MY Mother In Law Knows Every Thing
update may 1 2012, we dont see much of my mother in law my husband sees her for who she really is
we have moved out as of jan16 2009, and bought our own house in the next town. things are so much better with my husband and my little
family ,she wont step foot in my house shes only been over 2 times and she knows shes not wanted over
but I smile and I am torrential of her . she knows i would never disrespect her like she did us or use her for only money and
at the same time treat her like crap .but she is who she is she will never change thats why shes alone in
her big 4 bedroom house her grand daughter 2 years ago went to live with her mother .getting away from
the controlling grandmother . shes put all 4 of the dogs to sleep but one the 5th dog she didnt put to sleep.
the womans nuts. i stay away from her , her daughter uses her for only money, like the mother in law did us
maybe the karma bus is pulling in her driveway and her own daughters driving it .mmm.
She drives me crazy my mother in law knows every thing, yup thats why shes went bankrupt. one thing is for sure hinsite is 20/20 and iam stronger for what all i have been threw i have and iam learning from all this
mess, and i wont let it make me bitter ,i will have more compassion for her and others like her.
i will prosper with my family and we as a family will over come this pain and we will be stronger for it.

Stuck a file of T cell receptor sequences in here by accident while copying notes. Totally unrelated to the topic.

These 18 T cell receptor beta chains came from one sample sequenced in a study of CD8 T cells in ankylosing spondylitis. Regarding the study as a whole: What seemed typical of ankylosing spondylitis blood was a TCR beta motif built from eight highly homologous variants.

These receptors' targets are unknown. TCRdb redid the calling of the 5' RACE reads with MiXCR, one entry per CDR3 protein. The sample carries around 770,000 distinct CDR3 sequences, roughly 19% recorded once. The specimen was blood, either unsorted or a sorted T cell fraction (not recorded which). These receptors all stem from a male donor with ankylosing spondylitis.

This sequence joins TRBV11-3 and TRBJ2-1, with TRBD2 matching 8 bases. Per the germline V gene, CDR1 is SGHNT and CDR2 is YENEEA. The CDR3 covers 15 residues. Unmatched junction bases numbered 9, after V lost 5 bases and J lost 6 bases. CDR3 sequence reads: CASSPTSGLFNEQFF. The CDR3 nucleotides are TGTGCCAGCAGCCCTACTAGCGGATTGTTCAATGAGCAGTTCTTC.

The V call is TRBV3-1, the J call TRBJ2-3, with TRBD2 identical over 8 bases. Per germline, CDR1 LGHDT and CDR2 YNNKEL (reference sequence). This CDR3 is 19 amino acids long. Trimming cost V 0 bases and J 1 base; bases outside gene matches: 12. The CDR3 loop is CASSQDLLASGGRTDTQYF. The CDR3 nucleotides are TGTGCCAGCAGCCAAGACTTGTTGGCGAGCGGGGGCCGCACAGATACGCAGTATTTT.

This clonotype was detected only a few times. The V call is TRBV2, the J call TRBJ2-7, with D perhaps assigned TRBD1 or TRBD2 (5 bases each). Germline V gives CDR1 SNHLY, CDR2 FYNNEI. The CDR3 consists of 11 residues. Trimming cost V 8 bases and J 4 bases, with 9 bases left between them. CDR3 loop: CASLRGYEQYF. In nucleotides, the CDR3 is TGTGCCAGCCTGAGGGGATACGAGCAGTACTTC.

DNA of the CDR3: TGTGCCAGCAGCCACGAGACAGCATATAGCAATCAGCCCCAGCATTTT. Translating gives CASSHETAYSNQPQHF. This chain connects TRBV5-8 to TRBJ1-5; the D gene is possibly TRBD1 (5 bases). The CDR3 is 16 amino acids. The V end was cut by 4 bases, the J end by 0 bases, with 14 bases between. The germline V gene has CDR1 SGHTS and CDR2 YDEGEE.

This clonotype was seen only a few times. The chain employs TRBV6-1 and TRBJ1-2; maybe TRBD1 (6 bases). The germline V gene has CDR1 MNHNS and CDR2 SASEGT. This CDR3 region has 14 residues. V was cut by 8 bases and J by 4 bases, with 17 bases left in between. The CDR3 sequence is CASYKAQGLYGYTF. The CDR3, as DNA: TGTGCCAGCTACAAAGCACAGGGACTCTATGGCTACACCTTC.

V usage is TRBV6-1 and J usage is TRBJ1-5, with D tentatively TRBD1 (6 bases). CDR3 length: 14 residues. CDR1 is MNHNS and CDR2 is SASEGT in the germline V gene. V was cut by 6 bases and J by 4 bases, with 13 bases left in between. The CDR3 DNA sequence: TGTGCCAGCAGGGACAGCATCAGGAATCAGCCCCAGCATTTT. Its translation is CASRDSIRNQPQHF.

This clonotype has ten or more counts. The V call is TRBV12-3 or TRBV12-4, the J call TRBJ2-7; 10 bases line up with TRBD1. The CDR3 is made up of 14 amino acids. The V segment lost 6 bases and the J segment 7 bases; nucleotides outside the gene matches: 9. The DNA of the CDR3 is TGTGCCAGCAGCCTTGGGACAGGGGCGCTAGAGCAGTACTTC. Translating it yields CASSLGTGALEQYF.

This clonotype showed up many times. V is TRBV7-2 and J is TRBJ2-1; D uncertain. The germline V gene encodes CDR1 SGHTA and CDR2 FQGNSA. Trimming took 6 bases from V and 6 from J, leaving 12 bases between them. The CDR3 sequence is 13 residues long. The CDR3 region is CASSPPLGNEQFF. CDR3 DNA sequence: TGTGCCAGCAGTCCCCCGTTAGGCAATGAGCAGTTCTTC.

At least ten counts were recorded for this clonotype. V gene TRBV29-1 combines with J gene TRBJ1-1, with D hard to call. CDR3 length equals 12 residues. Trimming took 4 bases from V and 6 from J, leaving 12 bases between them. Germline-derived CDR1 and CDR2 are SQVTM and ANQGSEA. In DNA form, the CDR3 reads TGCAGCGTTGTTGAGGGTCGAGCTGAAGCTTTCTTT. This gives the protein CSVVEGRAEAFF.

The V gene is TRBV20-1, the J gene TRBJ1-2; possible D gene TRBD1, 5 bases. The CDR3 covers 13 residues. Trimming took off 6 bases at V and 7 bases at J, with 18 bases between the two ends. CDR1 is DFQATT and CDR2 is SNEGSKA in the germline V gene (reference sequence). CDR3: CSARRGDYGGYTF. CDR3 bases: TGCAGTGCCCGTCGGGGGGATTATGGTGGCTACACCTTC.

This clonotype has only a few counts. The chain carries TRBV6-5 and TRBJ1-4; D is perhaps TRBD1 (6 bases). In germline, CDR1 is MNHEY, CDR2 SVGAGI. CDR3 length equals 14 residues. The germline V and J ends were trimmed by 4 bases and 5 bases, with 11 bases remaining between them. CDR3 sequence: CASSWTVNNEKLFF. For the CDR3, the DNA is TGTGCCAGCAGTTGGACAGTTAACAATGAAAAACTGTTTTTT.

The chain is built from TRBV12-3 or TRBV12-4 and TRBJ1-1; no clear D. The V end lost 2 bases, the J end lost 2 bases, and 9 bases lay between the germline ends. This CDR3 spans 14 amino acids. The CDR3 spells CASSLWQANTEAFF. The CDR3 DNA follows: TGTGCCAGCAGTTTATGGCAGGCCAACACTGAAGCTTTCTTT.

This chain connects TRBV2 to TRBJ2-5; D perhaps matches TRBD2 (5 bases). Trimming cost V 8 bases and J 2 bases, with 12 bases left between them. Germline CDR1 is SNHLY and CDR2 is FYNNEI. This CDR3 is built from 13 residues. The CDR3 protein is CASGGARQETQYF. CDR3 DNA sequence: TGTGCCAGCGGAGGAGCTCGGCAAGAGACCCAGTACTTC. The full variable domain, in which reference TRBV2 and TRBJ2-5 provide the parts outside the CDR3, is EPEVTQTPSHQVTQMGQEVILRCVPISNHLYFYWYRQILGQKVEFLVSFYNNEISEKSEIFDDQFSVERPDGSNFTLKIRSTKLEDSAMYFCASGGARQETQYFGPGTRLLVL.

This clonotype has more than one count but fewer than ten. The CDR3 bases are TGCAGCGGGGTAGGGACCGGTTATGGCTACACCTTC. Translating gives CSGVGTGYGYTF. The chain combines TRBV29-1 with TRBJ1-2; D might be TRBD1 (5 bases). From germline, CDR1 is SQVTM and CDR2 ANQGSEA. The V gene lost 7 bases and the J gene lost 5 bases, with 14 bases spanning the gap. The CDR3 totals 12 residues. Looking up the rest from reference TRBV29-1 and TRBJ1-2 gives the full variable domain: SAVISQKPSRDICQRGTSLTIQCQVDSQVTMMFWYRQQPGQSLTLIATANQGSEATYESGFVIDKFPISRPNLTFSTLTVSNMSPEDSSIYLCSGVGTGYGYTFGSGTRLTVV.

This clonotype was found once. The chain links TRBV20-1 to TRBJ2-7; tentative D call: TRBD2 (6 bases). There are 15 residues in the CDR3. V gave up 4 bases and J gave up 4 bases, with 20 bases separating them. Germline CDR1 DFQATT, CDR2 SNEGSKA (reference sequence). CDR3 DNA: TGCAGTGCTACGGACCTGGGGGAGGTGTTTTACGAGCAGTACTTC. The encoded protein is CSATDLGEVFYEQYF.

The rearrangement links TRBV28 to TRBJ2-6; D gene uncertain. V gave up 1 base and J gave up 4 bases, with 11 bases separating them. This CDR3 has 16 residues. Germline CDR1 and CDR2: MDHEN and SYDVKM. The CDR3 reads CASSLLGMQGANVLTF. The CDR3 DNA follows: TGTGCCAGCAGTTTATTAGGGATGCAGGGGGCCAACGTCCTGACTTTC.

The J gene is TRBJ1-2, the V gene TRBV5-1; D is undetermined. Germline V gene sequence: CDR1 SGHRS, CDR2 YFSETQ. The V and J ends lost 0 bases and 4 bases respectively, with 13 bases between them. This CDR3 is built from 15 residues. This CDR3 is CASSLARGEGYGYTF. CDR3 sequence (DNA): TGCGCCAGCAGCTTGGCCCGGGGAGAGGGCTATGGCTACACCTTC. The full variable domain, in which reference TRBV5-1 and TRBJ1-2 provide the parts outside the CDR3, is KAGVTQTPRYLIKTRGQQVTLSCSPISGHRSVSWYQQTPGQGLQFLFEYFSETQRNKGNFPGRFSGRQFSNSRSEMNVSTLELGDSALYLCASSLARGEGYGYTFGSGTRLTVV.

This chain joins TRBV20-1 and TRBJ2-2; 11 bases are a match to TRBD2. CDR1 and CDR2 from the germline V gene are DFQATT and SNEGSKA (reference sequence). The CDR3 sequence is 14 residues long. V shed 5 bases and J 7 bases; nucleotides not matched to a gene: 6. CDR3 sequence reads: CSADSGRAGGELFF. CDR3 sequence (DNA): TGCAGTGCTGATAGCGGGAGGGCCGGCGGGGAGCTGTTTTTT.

The Know-it-all-expert is one of the most maddening types of difficult people. They possess an arrogance that makes others feel extremely inadequate and incompetent because they make it crystal clear they have it all under control, all of the time. They lack the quality of humility, which makes it very difficult to relate to them in a “human to human” manner. Their self-protective defenses are quite strong and designed to keep others out rather than invite them in.
These folks basically have a strong need for security in an unpredictable world. They may have grown up being constantly criticized, so they wrap themselves in a “blanket” of armor which is designed to protect them from further criticism in the future.
Know it all's have a strong belief in their own superiority. They value facts and logic, and seek respect through acknowledged competence. This is the way they have learned they can make their mark on the world and maintain a sense of self-esteem. The more productive, thorough and accurate they are, the less likely they will receive criticism from others.
Often described as "bulldozers," they possess an aura of personal authority, sense of power and tone of absolute certainty. They are usually right and will confront those who question their logic with a data "dump" that leaves people feeling overwhelmed. Their strategy is to shut you down quickly should you question them or confront them. There is no room in their world to consider other opinions because it means that they must be wrong, which is too demoralizing to their self-esteem.
The know-it-all can be condescending, imposing, pompous, and sometimes make you feel like an idiot. Their intent is NOT to make you feel this way, but rather to shore themselves up. It's important for you to realize that their behavior is not a personal attack against you, although it often seems that way. It's more about them!
Motivation: They have a strong need for security in an unpredictable world
More Behavioral Traits: